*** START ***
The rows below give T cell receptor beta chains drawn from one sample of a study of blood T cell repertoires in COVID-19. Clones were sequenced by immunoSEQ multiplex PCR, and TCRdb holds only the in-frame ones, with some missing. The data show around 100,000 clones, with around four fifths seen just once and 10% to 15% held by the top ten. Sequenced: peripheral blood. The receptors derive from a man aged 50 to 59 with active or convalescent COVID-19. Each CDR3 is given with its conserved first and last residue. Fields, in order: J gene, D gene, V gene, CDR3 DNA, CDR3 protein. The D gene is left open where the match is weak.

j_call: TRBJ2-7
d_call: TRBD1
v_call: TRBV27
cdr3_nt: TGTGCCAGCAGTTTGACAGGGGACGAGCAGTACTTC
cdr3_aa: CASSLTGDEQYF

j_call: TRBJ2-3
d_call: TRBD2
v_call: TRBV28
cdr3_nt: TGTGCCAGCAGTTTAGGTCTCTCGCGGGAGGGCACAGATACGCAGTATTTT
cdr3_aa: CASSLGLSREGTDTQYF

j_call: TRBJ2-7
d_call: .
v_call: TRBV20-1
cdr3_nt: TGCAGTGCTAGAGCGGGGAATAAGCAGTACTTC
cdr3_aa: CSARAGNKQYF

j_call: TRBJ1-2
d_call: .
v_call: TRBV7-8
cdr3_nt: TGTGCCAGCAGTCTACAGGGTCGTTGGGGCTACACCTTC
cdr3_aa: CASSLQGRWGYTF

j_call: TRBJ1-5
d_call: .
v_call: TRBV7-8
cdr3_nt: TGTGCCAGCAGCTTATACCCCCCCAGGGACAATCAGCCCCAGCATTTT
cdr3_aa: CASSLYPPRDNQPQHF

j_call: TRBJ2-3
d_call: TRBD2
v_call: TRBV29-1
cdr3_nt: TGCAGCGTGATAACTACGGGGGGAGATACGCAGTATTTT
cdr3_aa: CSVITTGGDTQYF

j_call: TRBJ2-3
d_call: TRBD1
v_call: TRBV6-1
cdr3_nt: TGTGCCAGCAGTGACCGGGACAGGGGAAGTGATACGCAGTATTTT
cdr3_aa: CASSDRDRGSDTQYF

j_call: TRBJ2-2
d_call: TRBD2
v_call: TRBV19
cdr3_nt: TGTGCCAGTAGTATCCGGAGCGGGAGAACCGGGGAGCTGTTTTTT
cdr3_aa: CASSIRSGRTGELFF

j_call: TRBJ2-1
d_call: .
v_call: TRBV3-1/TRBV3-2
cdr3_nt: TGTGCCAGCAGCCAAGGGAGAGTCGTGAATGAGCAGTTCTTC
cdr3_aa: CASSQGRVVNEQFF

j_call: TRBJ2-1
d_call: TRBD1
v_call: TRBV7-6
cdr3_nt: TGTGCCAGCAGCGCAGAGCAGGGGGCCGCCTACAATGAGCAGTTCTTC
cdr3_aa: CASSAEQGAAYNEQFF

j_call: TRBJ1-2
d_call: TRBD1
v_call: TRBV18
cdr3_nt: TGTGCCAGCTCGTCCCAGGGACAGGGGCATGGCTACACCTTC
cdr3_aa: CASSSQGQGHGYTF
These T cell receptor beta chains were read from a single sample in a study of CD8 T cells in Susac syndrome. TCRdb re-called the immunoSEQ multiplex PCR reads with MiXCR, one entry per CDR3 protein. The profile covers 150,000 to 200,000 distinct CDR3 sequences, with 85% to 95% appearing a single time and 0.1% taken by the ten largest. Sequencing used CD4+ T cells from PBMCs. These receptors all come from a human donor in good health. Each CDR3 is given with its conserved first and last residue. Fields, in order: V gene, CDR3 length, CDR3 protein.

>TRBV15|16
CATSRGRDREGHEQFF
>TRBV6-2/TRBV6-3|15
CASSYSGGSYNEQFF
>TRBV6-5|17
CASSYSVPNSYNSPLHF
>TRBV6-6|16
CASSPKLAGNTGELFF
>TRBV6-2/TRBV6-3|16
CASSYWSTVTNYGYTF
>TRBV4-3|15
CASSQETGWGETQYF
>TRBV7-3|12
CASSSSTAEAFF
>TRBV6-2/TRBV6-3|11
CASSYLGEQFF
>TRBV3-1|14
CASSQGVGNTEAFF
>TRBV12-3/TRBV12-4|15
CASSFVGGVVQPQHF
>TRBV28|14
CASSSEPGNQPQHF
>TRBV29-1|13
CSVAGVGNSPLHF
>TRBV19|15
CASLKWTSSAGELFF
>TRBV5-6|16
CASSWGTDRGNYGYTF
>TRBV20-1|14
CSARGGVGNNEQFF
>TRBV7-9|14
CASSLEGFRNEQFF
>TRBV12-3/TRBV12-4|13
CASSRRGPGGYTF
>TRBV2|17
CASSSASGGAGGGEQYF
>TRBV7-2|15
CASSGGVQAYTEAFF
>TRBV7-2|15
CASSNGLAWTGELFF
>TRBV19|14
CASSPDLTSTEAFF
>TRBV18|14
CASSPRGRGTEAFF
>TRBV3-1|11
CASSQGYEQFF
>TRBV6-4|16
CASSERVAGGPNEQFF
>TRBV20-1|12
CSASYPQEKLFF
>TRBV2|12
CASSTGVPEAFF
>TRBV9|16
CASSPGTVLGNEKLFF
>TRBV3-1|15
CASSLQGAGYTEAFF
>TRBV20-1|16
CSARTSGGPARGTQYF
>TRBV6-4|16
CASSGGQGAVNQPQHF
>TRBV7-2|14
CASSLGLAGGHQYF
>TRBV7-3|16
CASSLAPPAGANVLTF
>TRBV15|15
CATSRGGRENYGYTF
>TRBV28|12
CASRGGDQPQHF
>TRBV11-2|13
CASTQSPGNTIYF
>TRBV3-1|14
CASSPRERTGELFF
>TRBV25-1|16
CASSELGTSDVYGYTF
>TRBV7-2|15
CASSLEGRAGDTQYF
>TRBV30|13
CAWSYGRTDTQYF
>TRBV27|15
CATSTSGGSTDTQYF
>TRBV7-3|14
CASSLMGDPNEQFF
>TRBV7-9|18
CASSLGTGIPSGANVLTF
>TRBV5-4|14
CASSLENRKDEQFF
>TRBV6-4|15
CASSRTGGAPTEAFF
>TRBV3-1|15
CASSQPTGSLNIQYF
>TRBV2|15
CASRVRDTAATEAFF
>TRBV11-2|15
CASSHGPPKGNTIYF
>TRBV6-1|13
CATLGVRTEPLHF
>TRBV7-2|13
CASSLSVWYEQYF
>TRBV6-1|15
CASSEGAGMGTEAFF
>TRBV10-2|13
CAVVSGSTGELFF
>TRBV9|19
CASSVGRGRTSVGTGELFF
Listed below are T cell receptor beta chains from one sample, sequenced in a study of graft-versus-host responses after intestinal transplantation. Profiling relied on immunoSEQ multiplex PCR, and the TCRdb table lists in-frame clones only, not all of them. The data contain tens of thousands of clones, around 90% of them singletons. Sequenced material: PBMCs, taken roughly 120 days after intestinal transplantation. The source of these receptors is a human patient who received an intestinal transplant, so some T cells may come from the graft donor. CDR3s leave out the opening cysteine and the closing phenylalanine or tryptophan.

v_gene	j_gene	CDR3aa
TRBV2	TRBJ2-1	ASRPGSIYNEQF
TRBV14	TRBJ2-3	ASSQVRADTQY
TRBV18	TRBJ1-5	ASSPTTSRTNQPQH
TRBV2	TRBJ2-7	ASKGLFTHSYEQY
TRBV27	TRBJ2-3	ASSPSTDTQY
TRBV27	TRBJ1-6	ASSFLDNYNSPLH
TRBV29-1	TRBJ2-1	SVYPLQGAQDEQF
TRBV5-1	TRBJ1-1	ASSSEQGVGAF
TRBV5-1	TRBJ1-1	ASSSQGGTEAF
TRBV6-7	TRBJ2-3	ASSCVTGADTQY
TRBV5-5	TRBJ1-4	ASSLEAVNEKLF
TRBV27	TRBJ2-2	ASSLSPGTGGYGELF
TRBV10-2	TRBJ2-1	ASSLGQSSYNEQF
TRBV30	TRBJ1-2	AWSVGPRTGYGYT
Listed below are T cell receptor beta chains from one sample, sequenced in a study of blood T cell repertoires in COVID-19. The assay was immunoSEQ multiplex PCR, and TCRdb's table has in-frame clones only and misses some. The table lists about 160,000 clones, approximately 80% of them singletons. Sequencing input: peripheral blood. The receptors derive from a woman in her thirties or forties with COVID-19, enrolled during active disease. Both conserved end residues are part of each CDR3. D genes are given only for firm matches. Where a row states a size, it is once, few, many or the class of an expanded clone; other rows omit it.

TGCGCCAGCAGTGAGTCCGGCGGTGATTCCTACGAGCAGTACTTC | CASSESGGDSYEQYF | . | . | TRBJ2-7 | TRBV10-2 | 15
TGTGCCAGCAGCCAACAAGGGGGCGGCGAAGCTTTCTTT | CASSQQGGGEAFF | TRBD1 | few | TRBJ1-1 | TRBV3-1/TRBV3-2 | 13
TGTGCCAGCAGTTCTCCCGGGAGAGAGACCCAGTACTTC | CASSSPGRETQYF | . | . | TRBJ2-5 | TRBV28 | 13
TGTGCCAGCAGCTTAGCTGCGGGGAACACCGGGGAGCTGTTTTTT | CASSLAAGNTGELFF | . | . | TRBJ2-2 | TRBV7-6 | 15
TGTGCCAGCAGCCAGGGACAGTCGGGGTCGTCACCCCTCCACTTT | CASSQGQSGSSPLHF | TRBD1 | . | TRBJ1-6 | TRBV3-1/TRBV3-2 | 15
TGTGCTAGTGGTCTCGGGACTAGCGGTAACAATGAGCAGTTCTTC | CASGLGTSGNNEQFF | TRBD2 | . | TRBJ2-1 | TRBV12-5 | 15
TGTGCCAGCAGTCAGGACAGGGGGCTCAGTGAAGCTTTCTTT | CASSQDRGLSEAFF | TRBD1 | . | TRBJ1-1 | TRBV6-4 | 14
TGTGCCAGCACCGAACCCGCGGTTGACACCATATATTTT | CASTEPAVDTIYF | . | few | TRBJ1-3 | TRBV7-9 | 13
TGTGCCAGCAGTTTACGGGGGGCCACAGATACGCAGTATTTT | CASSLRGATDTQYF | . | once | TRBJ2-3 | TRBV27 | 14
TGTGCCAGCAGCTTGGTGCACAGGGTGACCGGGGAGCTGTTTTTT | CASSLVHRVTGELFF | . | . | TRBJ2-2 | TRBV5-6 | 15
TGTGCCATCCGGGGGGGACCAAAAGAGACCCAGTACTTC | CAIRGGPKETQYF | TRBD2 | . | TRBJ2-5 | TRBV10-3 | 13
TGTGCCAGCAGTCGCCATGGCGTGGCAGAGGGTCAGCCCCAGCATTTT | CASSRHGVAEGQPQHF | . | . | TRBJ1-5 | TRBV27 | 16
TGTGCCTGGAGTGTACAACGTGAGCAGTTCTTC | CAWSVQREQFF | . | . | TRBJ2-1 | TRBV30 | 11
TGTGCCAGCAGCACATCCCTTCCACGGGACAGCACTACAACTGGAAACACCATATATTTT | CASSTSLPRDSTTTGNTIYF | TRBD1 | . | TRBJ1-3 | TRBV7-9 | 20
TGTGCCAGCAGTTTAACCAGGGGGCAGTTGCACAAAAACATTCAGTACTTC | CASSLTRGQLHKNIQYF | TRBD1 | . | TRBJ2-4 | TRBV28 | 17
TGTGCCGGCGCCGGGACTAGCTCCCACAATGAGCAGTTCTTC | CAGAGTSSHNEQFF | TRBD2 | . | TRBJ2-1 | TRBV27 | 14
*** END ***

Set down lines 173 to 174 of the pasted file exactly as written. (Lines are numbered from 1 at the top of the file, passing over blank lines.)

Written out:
TRBV6-7	TRBJ2-3	ASSCVTGADTQY
TRBV5-5	TRBJ1-4	ASSLEAVNEKLF